The Lee Memorial Health System has paid $10 million of a $15 million claims bill to an injured Colorado teenager, which the Florida Legislature approved last year and sent shock waves through the public hospital system.
The $10 million was sent Dec. 20 to the attorney of Aaron Edwards, 15, who lives in Colorado with his mother, Mitzi Roden, according to a statement from Lee Memorial spokeswoman Mary Briggs.
"Lee Memorial Health System has complied with the requirements of the Edwards claims bill legislation," Briggs said. "The health system does not have taxing authority, nor does it receive direct tax support, so the claims bill was paid from the general operating budget with funds which otherwise would have been used to provide vital health care services to our community."
The remaining $5 million will be paid in annual installments every July 1 for five years, Briggs said.
Edwards was born Sept. 5, 1997, at HealthPark Medical Center and suffers from severe cerebral palsy after problems with a medication used during his delivery. The medication caused brain damage and he is confined to a wheelchair, according to the claims bill.
A Lee County jury in 2007 awarded $31 million in damages, which was upheld on appeals. For verdicts that large, the state Legislature must approve them through claims bills.
State lawmakers approved $15 million for Edwards during the 2012 session, which became the second largest claims bill ever in the state.
Lee Memorial officials maintained they were not responsible for Edwards' injuries and said key evidence was never introduced during the medical malpractice trial.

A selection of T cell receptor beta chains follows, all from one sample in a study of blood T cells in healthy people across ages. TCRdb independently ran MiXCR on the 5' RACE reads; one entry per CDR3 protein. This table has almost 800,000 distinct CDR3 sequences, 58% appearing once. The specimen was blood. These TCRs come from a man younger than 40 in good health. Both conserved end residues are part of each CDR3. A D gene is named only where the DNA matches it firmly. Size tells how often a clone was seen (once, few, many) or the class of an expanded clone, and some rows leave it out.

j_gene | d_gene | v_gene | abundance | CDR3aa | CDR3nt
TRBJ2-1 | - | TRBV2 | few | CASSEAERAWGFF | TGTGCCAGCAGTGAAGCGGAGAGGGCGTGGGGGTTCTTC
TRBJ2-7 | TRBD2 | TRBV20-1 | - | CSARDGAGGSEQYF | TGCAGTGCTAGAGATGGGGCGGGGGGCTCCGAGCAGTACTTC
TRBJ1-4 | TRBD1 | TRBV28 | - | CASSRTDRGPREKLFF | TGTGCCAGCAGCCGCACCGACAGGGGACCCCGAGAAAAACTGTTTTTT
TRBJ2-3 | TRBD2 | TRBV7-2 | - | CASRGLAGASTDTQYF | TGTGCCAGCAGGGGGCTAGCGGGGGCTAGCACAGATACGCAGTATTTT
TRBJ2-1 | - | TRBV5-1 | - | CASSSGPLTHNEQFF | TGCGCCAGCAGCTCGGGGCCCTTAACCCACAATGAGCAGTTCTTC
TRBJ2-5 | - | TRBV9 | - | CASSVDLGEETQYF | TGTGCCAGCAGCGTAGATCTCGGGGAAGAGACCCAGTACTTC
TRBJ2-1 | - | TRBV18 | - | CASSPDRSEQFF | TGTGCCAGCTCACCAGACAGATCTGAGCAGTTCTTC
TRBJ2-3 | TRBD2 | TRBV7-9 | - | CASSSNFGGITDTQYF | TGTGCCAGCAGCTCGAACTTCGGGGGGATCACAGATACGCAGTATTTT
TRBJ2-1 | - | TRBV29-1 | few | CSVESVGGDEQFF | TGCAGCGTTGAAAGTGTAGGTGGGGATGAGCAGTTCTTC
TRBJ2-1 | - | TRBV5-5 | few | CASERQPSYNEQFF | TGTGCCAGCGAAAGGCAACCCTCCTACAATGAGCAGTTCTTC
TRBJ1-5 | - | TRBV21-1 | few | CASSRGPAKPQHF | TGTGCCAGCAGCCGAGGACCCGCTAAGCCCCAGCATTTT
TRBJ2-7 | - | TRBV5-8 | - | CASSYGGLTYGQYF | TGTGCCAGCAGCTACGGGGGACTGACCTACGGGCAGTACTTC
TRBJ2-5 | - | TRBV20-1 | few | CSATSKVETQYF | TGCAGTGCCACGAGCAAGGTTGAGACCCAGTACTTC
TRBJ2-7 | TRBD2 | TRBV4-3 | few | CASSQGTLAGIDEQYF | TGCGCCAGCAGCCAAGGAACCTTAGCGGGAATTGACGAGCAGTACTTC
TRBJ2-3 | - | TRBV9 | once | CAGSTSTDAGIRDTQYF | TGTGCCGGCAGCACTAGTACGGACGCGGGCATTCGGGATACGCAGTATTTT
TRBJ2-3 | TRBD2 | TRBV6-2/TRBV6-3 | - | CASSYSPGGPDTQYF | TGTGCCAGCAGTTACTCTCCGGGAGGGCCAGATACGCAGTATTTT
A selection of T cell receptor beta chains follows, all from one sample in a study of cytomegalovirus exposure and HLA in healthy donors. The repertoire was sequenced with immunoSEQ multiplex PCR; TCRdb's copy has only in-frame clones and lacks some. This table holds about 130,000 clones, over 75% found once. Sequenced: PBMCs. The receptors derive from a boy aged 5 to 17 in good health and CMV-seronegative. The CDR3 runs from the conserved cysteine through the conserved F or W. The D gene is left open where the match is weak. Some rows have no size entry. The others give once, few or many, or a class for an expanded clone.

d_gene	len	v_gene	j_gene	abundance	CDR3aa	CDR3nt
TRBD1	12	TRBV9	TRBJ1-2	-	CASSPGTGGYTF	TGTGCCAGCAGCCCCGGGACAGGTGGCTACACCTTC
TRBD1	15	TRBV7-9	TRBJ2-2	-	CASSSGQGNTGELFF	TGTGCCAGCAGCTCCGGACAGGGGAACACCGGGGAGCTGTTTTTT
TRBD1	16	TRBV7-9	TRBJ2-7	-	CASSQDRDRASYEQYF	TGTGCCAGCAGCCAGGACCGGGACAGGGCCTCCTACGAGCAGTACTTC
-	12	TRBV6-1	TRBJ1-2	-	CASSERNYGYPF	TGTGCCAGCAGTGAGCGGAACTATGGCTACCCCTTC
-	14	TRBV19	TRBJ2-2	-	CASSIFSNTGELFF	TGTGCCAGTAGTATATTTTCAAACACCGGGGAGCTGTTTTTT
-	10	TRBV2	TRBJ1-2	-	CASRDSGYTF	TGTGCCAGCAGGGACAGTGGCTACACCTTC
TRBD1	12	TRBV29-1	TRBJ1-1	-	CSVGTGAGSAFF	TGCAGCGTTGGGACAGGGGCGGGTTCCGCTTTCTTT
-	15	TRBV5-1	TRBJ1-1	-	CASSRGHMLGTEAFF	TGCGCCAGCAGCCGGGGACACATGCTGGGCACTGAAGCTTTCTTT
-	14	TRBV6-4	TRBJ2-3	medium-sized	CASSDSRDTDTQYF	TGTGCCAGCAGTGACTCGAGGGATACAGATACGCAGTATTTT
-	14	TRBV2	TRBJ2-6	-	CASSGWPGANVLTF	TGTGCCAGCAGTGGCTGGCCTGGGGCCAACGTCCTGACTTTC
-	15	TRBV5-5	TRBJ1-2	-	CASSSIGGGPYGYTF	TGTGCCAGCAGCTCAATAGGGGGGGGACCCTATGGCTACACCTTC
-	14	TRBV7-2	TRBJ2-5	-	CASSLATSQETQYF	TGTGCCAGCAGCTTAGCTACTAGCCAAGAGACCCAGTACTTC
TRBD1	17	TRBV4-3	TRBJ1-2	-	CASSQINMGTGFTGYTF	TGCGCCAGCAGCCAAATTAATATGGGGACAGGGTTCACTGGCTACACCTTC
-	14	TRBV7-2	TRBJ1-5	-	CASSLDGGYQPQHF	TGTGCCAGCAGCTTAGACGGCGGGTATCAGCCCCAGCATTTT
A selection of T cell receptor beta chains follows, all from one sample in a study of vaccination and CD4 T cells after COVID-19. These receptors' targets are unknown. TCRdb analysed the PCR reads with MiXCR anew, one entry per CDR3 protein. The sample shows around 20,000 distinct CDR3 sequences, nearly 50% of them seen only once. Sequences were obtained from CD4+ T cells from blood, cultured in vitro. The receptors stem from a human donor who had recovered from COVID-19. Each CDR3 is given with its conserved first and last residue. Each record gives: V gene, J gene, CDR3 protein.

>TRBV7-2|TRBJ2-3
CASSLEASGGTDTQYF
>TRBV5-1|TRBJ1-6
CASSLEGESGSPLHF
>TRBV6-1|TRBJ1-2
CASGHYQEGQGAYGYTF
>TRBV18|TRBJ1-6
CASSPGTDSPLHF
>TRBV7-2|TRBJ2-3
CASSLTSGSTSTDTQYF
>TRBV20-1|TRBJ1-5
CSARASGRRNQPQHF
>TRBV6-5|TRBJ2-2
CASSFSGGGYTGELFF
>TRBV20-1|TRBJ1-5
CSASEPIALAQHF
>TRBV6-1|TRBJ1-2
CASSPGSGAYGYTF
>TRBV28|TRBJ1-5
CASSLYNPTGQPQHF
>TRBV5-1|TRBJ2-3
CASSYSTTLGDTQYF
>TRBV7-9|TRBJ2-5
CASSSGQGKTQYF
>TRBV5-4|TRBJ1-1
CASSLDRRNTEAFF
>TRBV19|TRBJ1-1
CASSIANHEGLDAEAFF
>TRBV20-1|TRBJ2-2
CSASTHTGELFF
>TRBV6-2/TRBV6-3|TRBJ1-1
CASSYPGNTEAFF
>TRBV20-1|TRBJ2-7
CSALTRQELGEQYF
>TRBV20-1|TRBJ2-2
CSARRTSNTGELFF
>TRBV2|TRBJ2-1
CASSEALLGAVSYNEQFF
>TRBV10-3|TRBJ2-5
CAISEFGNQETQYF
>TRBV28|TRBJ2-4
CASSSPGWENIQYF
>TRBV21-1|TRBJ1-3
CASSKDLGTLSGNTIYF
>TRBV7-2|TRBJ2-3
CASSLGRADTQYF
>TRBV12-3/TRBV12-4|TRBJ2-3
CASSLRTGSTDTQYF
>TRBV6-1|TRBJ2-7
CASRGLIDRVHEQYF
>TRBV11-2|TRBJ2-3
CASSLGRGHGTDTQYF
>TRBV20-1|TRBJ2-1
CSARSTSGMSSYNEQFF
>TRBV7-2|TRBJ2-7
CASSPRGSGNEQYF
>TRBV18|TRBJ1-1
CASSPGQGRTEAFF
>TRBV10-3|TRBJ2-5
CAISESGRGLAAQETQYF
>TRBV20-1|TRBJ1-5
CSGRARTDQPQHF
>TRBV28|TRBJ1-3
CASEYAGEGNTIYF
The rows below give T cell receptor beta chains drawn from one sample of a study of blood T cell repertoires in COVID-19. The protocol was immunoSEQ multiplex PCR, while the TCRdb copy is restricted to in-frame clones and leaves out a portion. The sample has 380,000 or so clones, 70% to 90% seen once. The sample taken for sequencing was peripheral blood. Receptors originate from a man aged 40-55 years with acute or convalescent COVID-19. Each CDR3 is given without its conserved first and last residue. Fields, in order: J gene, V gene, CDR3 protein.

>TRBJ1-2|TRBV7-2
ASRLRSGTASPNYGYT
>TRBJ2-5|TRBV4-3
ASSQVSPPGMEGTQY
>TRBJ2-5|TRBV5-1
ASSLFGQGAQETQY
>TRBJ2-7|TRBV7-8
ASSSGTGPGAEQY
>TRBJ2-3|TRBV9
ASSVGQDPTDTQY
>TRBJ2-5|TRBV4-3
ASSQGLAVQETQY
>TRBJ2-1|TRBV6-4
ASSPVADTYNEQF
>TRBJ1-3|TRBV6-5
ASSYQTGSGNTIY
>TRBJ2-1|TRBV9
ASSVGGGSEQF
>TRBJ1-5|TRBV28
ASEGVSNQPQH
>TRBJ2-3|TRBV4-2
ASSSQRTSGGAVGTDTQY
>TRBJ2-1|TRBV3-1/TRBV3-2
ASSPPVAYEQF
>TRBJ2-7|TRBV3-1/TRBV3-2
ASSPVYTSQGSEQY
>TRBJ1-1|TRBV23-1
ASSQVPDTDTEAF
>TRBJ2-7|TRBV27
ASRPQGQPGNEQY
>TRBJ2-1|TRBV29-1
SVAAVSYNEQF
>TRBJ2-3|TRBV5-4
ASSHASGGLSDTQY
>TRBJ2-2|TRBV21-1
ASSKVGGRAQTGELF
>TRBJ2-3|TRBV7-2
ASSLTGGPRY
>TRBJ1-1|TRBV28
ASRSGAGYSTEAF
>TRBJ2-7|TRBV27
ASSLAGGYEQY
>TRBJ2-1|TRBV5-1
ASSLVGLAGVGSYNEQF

Last year when the Legislature was in session and the Edwards claims was being considered, the teen's West Palm Beach attorney, Chris Searcy, aired television commercials about his case. The advertisements targeted Southwest Florida lawmakers who were running for re-election.
Searcy could not be reached for comment Wednesday and neither could Edwards' mother in Colorado.
However, the teen's mother emailed NBC-2.
"The new year will give Aaron a fighting chance to have what most take for granted," she wrote. "He wants to become a lawyer, and he wants to become a book writer, and he wants to make video games."
The email also said the money will be placed in a trust fund.
Lee Memorial officials said the hospital system was painted as insensitive to the teen's needs and they had depended on the sovereign immunity law as protection. That law limits damages to $300,000 for public institutions, which had already been paid years earlier.
Last June after Gov. Rick Scott signed the Edwards claims bill, the publicly elected Lee Memorial board decided to purchase medical malpractice insurance with coverage of $25 million. The board also decided to establish an internal panel that would have the authority to settle lawsuits on a case-by-case basis.